Other gun control ideas are likely to surface in coming days. Several lawmakers contacted Monday said they spent the weekend brainstorming with colleagues or discussing with constituents ways to prevent mass shootings.

Sen. Bill Ferguson, a Baltimore Democrat, said he briefly considered hosting a rally to show support for Newtown victims but instead plans to host a town hall meeting on gun control.

Any proposals are sure to encounter resistance in Maryland, which has not passed any major gun control legislation in more than a decade. "It will be a brouhaha," predicted Del. Kathleen Dumais, a Montgomery County Democrat who is vice chair of the House Judiciary Committee. "Everyone will come in screaming. But I do think something needs to be done."

Maryland has some of the most restrictive gun control laws in the country, supporters acknowledged. Gun buyers must be 21 or over and wait seven days before making a purchase while the state police perform a criminal background check. Fourteen factors prohibit gun ownership — including a history of violence or drug or alcohol abuse. The state already bans more than a dozen semi-automatic "assault pistols," including the Uzi. Magazine rounds on semi-automatic weapons are limited to 20 bullets. A rifle used in Friday's shootings carried 30, authorities have said.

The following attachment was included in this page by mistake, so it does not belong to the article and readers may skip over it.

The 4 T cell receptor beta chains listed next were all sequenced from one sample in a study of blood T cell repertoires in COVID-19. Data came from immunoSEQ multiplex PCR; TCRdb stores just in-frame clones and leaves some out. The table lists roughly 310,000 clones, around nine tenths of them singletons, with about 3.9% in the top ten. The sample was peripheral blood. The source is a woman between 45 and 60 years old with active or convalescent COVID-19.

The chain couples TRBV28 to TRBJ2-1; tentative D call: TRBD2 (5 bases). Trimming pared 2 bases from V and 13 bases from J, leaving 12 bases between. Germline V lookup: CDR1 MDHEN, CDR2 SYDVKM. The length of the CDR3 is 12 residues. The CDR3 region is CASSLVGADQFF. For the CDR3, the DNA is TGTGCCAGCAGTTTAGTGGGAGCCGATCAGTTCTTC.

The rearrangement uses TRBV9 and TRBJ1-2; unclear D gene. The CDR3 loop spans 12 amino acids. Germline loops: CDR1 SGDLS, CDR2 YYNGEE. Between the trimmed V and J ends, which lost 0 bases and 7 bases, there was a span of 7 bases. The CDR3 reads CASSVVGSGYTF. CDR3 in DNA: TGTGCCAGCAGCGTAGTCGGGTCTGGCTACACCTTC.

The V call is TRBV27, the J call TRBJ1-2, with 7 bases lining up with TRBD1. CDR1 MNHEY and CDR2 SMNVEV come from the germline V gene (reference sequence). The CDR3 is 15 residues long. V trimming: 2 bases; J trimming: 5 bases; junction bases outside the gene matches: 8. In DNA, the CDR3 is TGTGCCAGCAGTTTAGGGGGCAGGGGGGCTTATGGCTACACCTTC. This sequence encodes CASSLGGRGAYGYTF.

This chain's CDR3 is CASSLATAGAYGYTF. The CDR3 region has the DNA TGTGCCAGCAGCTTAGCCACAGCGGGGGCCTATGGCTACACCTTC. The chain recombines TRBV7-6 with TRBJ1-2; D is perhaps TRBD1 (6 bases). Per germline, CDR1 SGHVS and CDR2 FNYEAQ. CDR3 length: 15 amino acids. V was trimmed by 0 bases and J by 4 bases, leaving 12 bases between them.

Marylanders are allowed to own or purchase 45 different types of semi-automatic weapons — guns where another bullet is automatically loaded into a chamber after being fired. The list incudes the Bushmaster rifle used in the Sandy Hook Elementary School shooting, along with the AK-47 and the Kalashnikov semi-automatic rifle.

"There is no reason anyone needs to have a Bushmaster semi-automatic rifle," said Raskin, who plans to introduce the ban when the annual 90-day legislative session opens Jan. 9. "That is just a killing machine. We can get rid of military-style assault weapons in civil society without infringing on anyone's Second Amendment rights."